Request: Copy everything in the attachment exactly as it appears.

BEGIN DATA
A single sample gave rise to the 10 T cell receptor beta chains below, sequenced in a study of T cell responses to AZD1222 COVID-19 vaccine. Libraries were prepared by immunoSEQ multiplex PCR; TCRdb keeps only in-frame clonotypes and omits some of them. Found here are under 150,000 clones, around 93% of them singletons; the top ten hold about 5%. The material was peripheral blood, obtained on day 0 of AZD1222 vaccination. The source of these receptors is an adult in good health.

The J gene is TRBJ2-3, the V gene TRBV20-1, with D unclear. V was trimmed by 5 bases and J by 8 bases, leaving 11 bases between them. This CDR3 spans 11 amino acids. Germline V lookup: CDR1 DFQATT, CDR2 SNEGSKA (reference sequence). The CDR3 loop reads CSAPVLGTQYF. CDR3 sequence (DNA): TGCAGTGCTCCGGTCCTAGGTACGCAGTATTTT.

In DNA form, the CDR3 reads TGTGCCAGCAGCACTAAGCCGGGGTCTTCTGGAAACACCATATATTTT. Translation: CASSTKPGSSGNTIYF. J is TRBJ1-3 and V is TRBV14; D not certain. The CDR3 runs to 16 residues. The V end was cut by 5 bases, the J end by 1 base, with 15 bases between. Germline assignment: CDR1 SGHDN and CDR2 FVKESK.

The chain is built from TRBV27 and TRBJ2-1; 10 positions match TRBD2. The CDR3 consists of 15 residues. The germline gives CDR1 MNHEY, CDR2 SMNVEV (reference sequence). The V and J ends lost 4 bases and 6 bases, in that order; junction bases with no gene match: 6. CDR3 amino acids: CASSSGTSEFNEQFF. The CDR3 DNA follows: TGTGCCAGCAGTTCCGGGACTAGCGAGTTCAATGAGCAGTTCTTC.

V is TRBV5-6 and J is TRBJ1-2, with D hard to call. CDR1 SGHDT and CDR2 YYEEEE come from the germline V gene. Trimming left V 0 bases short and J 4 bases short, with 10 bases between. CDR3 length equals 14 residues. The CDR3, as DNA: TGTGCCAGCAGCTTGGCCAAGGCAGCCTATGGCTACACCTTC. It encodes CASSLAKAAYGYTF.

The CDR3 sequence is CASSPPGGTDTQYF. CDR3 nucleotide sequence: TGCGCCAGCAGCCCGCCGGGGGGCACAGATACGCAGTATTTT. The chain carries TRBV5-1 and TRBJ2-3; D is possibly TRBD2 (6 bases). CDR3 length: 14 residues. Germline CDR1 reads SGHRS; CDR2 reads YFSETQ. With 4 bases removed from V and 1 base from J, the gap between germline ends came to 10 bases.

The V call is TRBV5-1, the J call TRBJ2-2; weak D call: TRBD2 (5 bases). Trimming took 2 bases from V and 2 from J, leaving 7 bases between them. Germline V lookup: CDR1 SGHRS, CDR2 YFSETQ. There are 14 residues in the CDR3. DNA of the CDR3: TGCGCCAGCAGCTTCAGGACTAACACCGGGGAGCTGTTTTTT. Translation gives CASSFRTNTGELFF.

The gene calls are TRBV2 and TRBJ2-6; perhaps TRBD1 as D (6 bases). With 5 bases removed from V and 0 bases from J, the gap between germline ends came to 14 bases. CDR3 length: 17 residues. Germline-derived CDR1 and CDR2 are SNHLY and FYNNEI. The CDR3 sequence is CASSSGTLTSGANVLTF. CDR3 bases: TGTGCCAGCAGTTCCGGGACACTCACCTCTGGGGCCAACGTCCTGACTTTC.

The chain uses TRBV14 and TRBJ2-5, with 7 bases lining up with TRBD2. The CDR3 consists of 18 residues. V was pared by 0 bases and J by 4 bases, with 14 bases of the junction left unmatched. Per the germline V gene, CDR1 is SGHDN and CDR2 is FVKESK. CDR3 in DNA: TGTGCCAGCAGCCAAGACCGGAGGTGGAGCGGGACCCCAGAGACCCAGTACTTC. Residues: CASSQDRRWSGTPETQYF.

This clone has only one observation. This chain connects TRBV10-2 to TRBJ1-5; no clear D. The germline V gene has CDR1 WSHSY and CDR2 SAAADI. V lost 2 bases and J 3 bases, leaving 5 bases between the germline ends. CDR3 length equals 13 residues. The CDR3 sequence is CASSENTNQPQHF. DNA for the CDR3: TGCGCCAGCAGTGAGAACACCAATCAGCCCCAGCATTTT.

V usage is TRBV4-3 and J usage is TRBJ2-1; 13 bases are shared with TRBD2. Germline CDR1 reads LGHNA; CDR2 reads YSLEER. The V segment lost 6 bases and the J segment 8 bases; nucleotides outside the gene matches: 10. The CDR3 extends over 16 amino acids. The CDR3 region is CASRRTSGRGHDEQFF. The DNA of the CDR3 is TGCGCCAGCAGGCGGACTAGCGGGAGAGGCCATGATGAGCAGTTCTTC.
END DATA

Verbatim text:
A single sample gave rise to the 10 T cell receptor beta chains below, sequenced in a study of T cell responses to AZD1222 COVID-19 vaccine. Libraries were prepared by immunoSEQ multiplex PCR; TCRdb keeps only in-frame clonotypes and omits some of them. Found here are under 150,000 clones, around 93% of them singletons; the top ten hold about 5%. The material was peripheral blood, obtained on day 0 of AZD1222 vaccination. The source of these receptors is an adult in good health.

The J gene is TRBJ2-3, the V gene TRBV20-1, with D unclear. V was trimmed by 5 bases and J by 8 bases, leaving 11 bases between them. This CDR3 spans 11 amino acids. Germline V lookup: CDR1 DFQATT, CDR2 SNEGSKA (reference sequence). The CDR3 loop reads CSAPVLGTQYF. CDR3 sequence (DNA): TGCAGTGCTCCGGTCCTAGGTACGCAGTATTTT.

In DNA form, the CDR3 reads TGTGCCAGCAGCACTAAGCCGGGGTCTTCTGGAAACACCATATATTTT. Translation: CASSTKPGSSGNTIYF. J is TRBJ1-3 and V is TRBV14; D not certain. The CDR3 runs to 16 residues. The V end was cut by 5 bases, the J end by 1 base, with 15 bases between. Germline assignment: CDR1 SGHDN and CDR2 FVKESK.

The chain is built from TRBV27 and TRBJ2-1; 10 positions match TRBD2. The CDR3 consists of 15 residues. The germline gives CDR1 MNHEY, CDR2 SMNVEV (reference sequence). The V and J ends lost 4 bases and 6 bases, in that order; junction bases with no gene match: 6. CDR3 amino acids: CASSSGTSEFNEQFF. The CDR3 DNA follows: TGTGCCAGCAGTTCCGGGACTAGCGAGTTCAATGAGCAGTTCTTC.

V is TRBV5-6 and J is TRBJ1-2, with D hard to call. CDR1 SGHDT and CDR2 YYEEEE come from the germline V gene. Trimming left V 0 bases short and J 4 bases short, with 10 bases between. CDR3 length equals 14 residues. The CDR3, as DNA: TGTGCCAGCAGCTTGGCCAAGGCAGCCTATGGCTACACCTTC. It encodes CASSLAKAAYGYTF.

The CDR3 sequence is CASSPPGGTDTQYF. CDR3 nucleotide sequence: TGCGCCAGCAGCCCGCCGGGGGGCACAGATACGCAGTATTTT. The chain carries TRBV5-1 and TRBJ2-3; D is possibly TRBD2 (6 bases). CDR3 length: 14 residues. Germline CDR1 reads SGHRS; CDR2 reads YFSETQ. With 4 bases removed from V and 1 base from J, the gap between germline ends came to 10 bases.

The V call is TRBV5-1, the J call TRBJ2-2; weak D call: TRBD2 (5 bases). Trimming took 2 bases from V and 2 from J, leaving 7 bases between them. Germline V lookup: CDR1 SGHRS, CDR2 YFSETQ. There are 14 residues in the CDR3. DNA of the CDR3: TGCGCCAGCAGCTTCAGGACTAACACCGGGGAGCTGTTTTTT. Translation gives CASSFRTNTGELFF.

The gene calls are TRBV2 and TRBJ2-6; perhaps TRBD1 as D (6 bases). With 5 bases removed from V and 0 bases from J, the gap between germline ends came to 14 bases. CDR3 length: 17 residues. Germline-derived CDR1 and CDR2 are SNHLY and FYNNEI. The CDR3 sequence is CASSSGTLTSGANVLTF. CDR3 bases: TGTGCCAGCAGTTCCGGGACACTCACCTCTGGGGCCAACGTCCTGACTTTC.

The chain uses TRBV14 and TRBJ2-5, with 7 bases lining up with TRBD2. The CDR3 consists of 18 residues. V was pared by 0 bases and J by 4 bases, with 14 bases of the junction left unmatched. Per the germline V gene, CDR1 is SGHDN and CDR2 is FVKESK. CDR3 in DNA: TGTGCCAGCAGCCAAGACCGGAGGTGGAGCGGGACCCCAGAGACCCAGTACTTC. Residues: CASSQDRRWSGTPETQYF.

This clone has only one observation. This chain connects TRBV10-2 to TRBJ1-5; no clear D. The germline V gene has CDR1 WSHSY and CDR2 SAAADI. V lost 2 bases and J 3 bases, leaving 5 bases between the germline ends. CDR3 length equals 13 residues. The CDR3 sequence is CASSENTNQPQHF. DNA for the CDR3: TGCGCCAGCAGTGAGAACACCAATCAGCCCCAGCATTTT.

V usage is TRBV4-3 and J usage is TRBJ2-1; 13 bases are shared with TRBD2. Germline CDR1 reads LGHNA; CDR2 reads YSLEER. The V segment lost 6 bases and the J segment 8 bases; nucleotides outside the gene matches: 10. The CDR3 extends over 16 amino acids. The CDR3 region is CASRRTSGRGHDEQFF. The DNA of the CDR3 is TGCGCCAGCAGGCGGACTAGCGGGAGAGGCCATGATGAGCAGTTCTTC.